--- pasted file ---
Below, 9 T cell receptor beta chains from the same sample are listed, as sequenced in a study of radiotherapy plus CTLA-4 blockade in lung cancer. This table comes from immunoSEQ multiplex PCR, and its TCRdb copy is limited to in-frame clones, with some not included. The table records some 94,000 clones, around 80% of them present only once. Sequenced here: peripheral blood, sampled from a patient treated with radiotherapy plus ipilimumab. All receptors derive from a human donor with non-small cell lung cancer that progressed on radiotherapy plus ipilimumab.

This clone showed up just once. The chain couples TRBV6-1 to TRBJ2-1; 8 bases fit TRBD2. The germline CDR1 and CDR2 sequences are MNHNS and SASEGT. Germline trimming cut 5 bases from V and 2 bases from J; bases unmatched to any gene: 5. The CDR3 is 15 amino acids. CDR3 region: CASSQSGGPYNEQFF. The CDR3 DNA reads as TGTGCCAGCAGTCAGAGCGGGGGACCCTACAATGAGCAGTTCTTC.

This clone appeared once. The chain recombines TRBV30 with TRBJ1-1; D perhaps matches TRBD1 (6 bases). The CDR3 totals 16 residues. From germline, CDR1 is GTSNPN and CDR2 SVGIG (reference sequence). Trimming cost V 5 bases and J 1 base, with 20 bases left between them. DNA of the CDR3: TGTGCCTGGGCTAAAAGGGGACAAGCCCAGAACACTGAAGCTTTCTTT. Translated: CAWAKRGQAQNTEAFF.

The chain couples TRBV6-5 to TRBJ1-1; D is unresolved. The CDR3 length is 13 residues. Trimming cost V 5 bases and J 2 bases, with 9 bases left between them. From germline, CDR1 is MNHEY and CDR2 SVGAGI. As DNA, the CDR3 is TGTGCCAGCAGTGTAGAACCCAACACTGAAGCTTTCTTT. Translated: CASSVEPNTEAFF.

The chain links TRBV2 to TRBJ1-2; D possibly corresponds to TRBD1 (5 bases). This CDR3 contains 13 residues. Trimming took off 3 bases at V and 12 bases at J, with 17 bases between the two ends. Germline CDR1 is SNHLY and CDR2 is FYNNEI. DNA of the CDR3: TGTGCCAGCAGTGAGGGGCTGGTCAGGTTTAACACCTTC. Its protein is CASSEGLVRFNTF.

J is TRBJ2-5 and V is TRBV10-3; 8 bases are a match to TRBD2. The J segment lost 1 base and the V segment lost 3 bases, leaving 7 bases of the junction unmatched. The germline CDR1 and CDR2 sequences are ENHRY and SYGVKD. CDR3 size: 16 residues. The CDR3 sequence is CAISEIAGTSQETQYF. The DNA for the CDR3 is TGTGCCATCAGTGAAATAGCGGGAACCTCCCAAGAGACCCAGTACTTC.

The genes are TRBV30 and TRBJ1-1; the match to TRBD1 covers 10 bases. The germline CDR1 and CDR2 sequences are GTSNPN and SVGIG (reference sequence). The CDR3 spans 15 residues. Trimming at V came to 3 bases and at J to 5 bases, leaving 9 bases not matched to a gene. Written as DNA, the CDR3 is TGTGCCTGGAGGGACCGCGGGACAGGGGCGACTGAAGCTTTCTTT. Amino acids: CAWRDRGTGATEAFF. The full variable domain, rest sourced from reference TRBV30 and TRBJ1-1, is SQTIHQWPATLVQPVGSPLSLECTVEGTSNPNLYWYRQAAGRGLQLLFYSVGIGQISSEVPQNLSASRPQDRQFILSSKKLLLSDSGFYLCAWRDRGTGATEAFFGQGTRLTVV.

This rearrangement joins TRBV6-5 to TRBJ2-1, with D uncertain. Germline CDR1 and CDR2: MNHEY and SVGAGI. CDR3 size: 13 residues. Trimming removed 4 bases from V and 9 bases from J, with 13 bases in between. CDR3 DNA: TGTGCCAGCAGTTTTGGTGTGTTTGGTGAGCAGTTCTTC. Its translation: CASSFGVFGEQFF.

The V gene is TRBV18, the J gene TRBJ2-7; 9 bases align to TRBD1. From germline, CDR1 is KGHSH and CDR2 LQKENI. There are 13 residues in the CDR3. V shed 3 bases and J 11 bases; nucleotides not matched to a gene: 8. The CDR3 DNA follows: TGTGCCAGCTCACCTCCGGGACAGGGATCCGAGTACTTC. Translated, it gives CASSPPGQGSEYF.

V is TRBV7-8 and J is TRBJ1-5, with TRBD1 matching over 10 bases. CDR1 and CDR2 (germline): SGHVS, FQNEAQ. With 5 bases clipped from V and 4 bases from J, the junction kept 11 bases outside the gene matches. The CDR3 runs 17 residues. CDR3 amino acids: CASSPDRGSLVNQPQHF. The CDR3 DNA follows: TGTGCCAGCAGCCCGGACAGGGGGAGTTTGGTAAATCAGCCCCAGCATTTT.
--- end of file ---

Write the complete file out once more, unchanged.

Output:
Below, 9 T cell receptor beta chains from the same sample are listed, as sequenced in a study of radiotherapy plus CTLA-4 blockade in lung cancer. This table comes from immunoSEQ multiplex PCR, and its TCRdb copy is limited to in-frame clones, with some not included. The table records some 94,000 clones, around 80% of them present only once. Sequenced here: peripheral blood, sampled from a patient treated with radiotherapy plus ipilimumab. All receptors derive from a human donor with non-small cell lung cancer that progressed on radiotherapy plus ipilimumab.

This clone showed up just once. The chain couples TRBV6-1 to TRBJ2-1; 8 bases fit TRBD2. The germline CDR1 and CDR2 sequences are MNHNS and SASEGT. Germline trimming cut 5 bases from V and 2 bases from J; bases unmatched to any gene: 5. The CDR3 is 15 amino acids. CDR3 region: CASSQSGGPYNEQFF. The CDR3 DNA reads as TGTGCCAGCAGTCAGAGCGGGGGACCCTACAATGAGCAGTTCTTC.

This clone appeared once. The chain recombines TRBV30 with TRBJ1-1; D perhaps matches TRBD1 (6 bases). The CDR3 totals 16 residues. From germline, CDR1 is GTSNPN and CDR2 SVGIG (reference sequence). Trimming cost V 5 bases and J 1 base, with 20 bases left between them. DNA of the CDR3: TGTGCCTGGGCTAAAAGGGGACAAGCCCAGAACACTGAAGCTTTCTTT. Translated: CAWAKRGQAQNTEAFF.

The chain couples TRBV6-5 to TRBJ1-1; D is unresolved. The CDR3 length is 13 residues. Trimming cost V 5 bases and J 2 bases, with 9 bases left between them. From germline, CDR1 is MNHEY and CDR2 SVGAGI. As DNA, the CDR3 is TGTGCCAGCAGTGTAGAACCCAACACTGAAGCTTTCTTT. Translated: CASSVEPNTEAFF.

The chain links TRBV2 to TRBJ1-2; D possibly corresponds to TRBD1 (5 bases). This CDR3 contains 13 residues. Trimming took off 3 bases at V and 12 bases at J, with 17 bases between the two ends. Germline CDR1 is SNHLY and CDR2 is FYNNEI. DNA of the CDR3: TGTGCCAGCAGTGAGGGGCTGGTCAGGTTTAACACCTTC. Its protein is CASSEGLVRFNTF.

J is TRBJ2-5 and V is TRBV10-3; 8 bases are a match to TRBD2. The J segment lost 1 base and the V segment lost 3 bases, leaving 7 bases of the junction unmatched. The germline CDR1 and CDR2 sequences are ENHRY and SYGVKD. CDR3 size: 16 residues. The CDR3 sequence is CAISEIAGTSQETQYF. The DNA for the CDR3 is TGTGCCATCAGTGAAATAGCGGGAACCTCCCAAGAGACCCAGTACTTC.

The genes are TRBV30 and TRBJ1-1; the match to TRBD1 covers 10 bases. The germline CDR1 and CDR2 sequences are GTSNPN and SVGIG (reference sequence). The CDR3 spans 15 residues. Trimming at V came to 3 bases and at J to 5 bases, leaving 9 bases not matched to a gene. Written as DNA, the CDR3 is TGTGCCTGGAGGGACCGCGGGACAGGGGCGACTGAAGCTTTCTTT. Amino acids: CAWRDRGTGATEAFF. The full variable domain, rest sourced from reference TRBV30 and TRBJ1-1, is SQTIHQWPATLVQPVGSPLSLECTVEGTSNPNLYWYRQAAGRGLQLLFYSVGIGQISSEVPQNLSASRPQDRQFILSSKKLLLSDSGFYLCAWRDRGTGATEAFFGQGTRLTVV.

This rearrangement joins TRBV6-5 to TRBJ2-1, with D uncertain. Germline CDR1 and CDR2: MNHEY and SVGAGI. CDR3 size: 13 residues. Trimming removed 4 bases from V and 9 bases from J, with 13 bases in between. CDR3 DNA: TGTGCCAGCAGTTTTGGTGTGTTTGGTGAGCAGTTCTTC. Its translation: CASSFGVFGEQFF.

The V gene is TRBV18, the J gene TRBJ2-7; 9 bases align to TRBD1. From germline, CDR1 is KGHSH and CDR2 LQKENI. There are 13 residues in the CDR3. V shed 3 bases and J 11 bases; nucleotides not matched to a gene: 8. The CDR3 DNA follows: TGTGCCAGCTCACCTCCGGGACAGGGATCCGAGTACTTC. Translated, it gives CASSPPGQGSEYF.

V is TRBV7-8 and J is TRBJ1-5, with TRBD1 matching over 10 bases. CDR1 and CDR2 (germline): SGHVS, FQNEAQ. With 5 bases clipped from V and 4 bases from J, the junction kept 11 bases outside the gene matches. The CDR3 runs 17 residues. CDR3 amino acids: CASSPDRGSLVNQPQHF. The CDR3 DNA follows: TGTGCCAGCAGCCCGGACAGGGGGAGTTTGGTAAATCAGCCCCAGCATTTT.